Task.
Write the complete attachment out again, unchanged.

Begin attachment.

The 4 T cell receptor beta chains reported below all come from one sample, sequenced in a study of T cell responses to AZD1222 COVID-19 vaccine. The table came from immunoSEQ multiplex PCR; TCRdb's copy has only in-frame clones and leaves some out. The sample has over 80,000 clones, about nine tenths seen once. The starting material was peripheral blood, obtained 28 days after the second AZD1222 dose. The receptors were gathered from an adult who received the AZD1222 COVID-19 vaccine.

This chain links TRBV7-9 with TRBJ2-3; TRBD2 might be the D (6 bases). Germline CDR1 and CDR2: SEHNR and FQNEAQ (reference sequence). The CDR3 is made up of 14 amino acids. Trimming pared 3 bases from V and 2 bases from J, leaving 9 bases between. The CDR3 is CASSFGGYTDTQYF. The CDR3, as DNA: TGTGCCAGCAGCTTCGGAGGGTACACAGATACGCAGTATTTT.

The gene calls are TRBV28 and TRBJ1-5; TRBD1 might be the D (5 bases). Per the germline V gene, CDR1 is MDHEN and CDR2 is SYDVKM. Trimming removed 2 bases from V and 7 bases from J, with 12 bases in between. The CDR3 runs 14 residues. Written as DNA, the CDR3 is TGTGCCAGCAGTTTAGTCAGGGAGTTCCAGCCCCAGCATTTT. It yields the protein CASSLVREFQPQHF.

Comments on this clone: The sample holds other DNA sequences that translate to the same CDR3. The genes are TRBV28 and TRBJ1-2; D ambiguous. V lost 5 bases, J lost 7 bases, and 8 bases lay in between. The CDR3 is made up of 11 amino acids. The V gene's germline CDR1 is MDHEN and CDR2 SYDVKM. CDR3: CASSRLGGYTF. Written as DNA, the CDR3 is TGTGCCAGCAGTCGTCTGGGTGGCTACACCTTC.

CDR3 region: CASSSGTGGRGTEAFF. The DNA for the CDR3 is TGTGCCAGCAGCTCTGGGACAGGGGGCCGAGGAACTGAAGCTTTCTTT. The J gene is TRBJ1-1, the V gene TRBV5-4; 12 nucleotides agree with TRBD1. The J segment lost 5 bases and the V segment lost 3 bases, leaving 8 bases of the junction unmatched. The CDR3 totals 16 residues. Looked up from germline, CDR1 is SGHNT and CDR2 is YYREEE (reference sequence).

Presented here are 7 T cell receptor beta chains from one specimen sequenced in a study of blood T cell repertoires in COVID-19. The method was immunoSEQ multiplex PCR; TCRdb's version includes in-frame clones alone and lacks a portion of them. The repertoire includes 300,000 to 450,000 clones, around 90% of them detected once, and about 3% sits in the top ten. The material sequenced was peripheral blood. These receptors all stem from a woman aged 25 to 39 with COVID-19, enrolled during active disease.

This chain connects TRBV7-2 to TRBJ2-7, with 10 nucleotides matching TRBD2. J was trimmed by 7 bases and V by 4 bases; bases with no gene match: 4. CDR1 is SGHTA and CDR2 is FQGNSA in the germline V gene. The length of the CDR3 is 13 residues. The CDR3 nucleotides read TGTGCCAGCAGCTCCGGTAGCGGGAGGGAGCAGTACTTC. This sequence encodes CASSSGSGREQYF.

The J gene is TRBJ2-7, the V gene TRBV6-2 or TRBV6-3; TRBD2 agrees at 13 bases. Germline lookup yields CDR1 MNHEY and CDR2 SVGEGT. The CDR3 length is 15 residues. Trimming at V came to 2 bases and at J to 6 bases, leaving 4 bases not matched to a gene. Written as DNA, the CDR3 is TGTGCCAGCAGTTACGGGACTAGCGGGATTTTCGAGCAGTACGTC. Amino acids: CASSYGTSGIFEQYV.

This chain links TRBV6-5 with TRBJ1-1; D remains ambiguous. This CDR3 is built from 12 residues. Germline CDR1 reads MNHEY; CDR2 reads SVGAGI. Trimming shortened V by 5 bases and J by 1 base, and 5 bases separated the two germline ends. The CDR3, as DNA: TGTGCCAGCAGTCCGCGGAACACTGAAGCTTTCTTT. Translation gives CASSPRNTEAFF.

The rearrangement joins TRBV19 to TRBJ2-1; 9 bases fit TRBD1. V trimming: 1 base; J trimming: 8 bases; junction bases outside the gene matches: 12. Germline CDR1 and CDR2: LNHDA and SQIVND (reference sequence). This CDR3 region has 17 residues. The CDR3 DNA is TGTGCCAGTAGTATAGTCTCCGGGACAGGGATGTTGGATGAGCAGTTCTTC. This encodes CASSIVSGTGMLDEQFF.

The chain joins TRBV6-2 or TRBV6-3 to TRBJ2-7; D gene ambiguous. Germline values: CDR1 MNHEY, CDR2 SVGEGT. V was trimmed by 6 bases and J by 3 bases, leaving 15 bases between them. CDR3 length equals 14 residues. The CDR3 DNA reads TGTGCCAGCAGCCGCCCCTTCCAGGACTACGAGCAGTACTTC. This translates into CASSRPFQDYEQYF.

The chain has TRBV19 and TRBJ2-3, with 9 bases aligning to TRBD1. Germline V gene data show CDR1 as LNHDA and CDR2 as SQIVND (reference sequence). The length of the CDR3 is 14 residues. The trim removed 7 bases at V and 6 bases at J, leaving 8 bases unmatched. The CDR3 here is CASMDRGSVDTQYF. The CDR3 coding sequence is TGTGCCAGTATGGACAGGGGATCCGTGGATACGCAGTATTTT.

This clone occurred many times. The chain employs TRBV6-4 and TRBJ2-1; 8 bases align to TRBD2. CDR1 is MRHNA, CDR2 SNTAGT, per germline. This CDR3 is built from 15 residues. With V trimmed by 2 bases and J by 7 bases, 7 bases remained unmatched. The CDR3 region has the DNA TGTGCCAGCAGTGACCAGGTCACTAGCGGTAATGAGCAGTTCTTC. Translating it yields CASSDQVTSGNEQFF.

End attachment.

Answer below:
The 4 T cell receptor beta chains reported below all come from one sample, sequenced in a study of T cell responses to AZD1222 COVID-19 vaccine. The table came from immunoSEQ multiplex PCR; TCRdb's copy has only in-frame clones and leaves some out. The sample has over 80,000 clones, about nine tenths seen once. The starting material was peripheral blood, obtained 28 days after the second AZD1222 dose. The receptors were gathered from an adult who received the AZD1222 COVID-19 vaccine.

This chain links TRBV7-9 with TRBJ2-3; TRBD2 might be the D (6 bases). Germline CDR1 and CDR2: SEHNR and FQNEAQ (reference sequence). The CDR3 is made up of 14 amino acids. Trimming pared 3 bases from V and 2 bases from J, leaving 9 bases between. The CDR3 is CASSFGGYTDTQYF. The CDR3, as DNA: TGTGCCAGCAGCTTCGGAGGGTACACAGATACGCAGTATTTT.

The gene calls are TRBV28 and TRBJ1-5; TRBD1 might be the D (5 bases). Per the germline V gene, CDR1 is MDHEN and CDR2 is SYDVKM. Trimming removed 2 bases from V and 7 bases from J, with 12 bases in between. The CDR3 runs 14 residues. Written as DNA, the CDR3 is TGTGCCAGCAGTTTAGTCAGGGAGTTCCAGCCCCAGCATTTT. It yields the protein CASSLVREFQPQHF.

Comments on this clone: The sample holds other DNA sequences that translate to the same CDR3. The genes are TRBV28 and TRBJ1-2; D ambiguous. V lost 5 bases, J lost 7 bases, and 8 bases lay in between. The CDR3 is made up of 11 amino acids. The V gene's germline CDR1 is MDHEN and CDR2 SYDVKM. CDR3: CASSRLGGYTF. Written as DNA, the CDR3 is TGTGCCAGCAGTCGTCTGGGTGGCTACACCTTC.

CDR3 region: CASSSGTGGRGTEAFF. The DNA for the CDR3 is TGTGCCAGCAGCTCTGGGACAGGGGGCCGAGGAACTGAAGCTTTCTTT. The J gene is TRBJ1-1, the V gene TRBV5-4; 12 nucleotides agree with TRBD1. The J segment lost 5 bases and the V segment lost 3 bases, leaving 8 bases of the junction unmatched. The CDR3 totals 16 residues. Looked up from germline, CDR1 is SGHNT and CDR2 is YYREEE (reference sequence).

Presented here are 7 T cell receptor beta chains from one specimen sequenced in a study of blood T cell repertoires in COVID-19. The method was immunoSEQ multiplex PCR; TCRdb's version includes in-frame clones alone and lacks a portion of them. The repertoire includes 300,000 to 450,000 clones, around 90% of them detected once, and about 3% sits in the top ten. The material sequenced was peripheral blood. These receptors all stem from a woman aged 25 to 39 with COVID-19, enrolled during active disease.

This chain connects TRBV7-2 to TRBJ2-7, with 10 nucleotides matching TRBD2. J was trimmed by 7 bases and V by 4 bases; bases with no gene match: 4. CDR1 is SGHTA and CDR2 is FQGNSA in the germline V gene. The length of the CDR3 is 13 residues. The CDR3 nucleotides read TGTGCCAGCAGCTCCGGTAGCGGGAGGGAGCAGTACTTC. This sequence encodes CASSSGSGREQYF.

The J gene is TRBJ2-7, the V gene TRBV6-2 or TRBV6-3; TRBD2 agrees at 13 bases. Germline lookup yields CDR1 MNHEY and CDR2 SVGEGT. The CDR3 length is 15 residues. Trimming at V came to 2 bases and at J to 6 bases, leaving 4 bases not matched to a gene. Written as DNA, the CDR3 is TGTGCCAGCAGTTACGGGACTAGCGGGATTTTCGAGCAGTACGTC. Amino acids: CASSYGTSGIFEQYV.

This chain links TRBV6-5 with TRBJ1-1; D remains ambiguous. This CDR3 is built from 12 residues. Germline CDR1 reads MNHEY; CDR2 reads SVGAGI. Trimming shortened V by 5 bases and J by 1 base, and 5 bases separated the two germline ends. The CDR3, as DNA: TGTGCCAGCAGTCCGCGGAACACTGAAGCTTTCTTT. Translation gives CASSPRNTEAFF.

The rearrangement joins TRBV19 to TRBJ2-1; 9 bases fit TRBD1. V trimming: 1 base; J trimming: 8 bases; junction bases outside the gene matches: 12. Germline CDR1 and CDR2: LNHDA and SQIVND (reference sequence). This CDR3 region has 17 residues. The CDR3 DNA is TGTGCCAGTAGTATAGTCTCCGGGACAGGGATGTTGGATGAGCAGTTCTTC. This encodes CASSIVSGTGMLDEQFF.

The chain joins TRBV6-2 or TRBV6-3 to TRBJ2-7; D gene ambiguous. Germline values: CDR1 MNHEY, CDR2 SVGEGT. V was trimmed by 6 bases and J by 3 bases, leaving 15 bases between them. CDR3 length equals 14 residues. The CDR3 DNA reads TGTGCCAGCAGCCGCCCCTTCCAGGACTACGAGCAGTACTTC. This translates into CASSRPFQDYEQYF.

The chain has TRBV19 and TRBJ2-3, with 9 bases aligning to TRBD1. Germline V gene data show CDR1 as LNHDA and CDR2 as SQIVND (reference sequence). The length of the CDR3 is 14 residues. The trim removed 7 bases at V and 6 bases at J, leaving 8 bases unmatched. The CDR3 here is CASMDRGSVDTQYF. The CDR3 coding sequence is TGTGCCAGTATGGACAGGGGATCCGTGGATACGCAGTATTTT.

This clone occurred many times. The chain employs TRBV6-4 and TRBJ2-1; 8 bases align to TRBD2. CDR1 is MRHNA, CDR2 SNTAGT, per germline. This CDR3 is built from 15 residues. With V trimmed by 2 bases and J by 7 bases, 7 bases remained unmatched. The CDR3 region has the DNA TGTGCCAGCAGTGACCAGGTCACTAGCGGTAATGAGCAGTTCTTC. Translating it yields CASSDQVTSGNEQFF.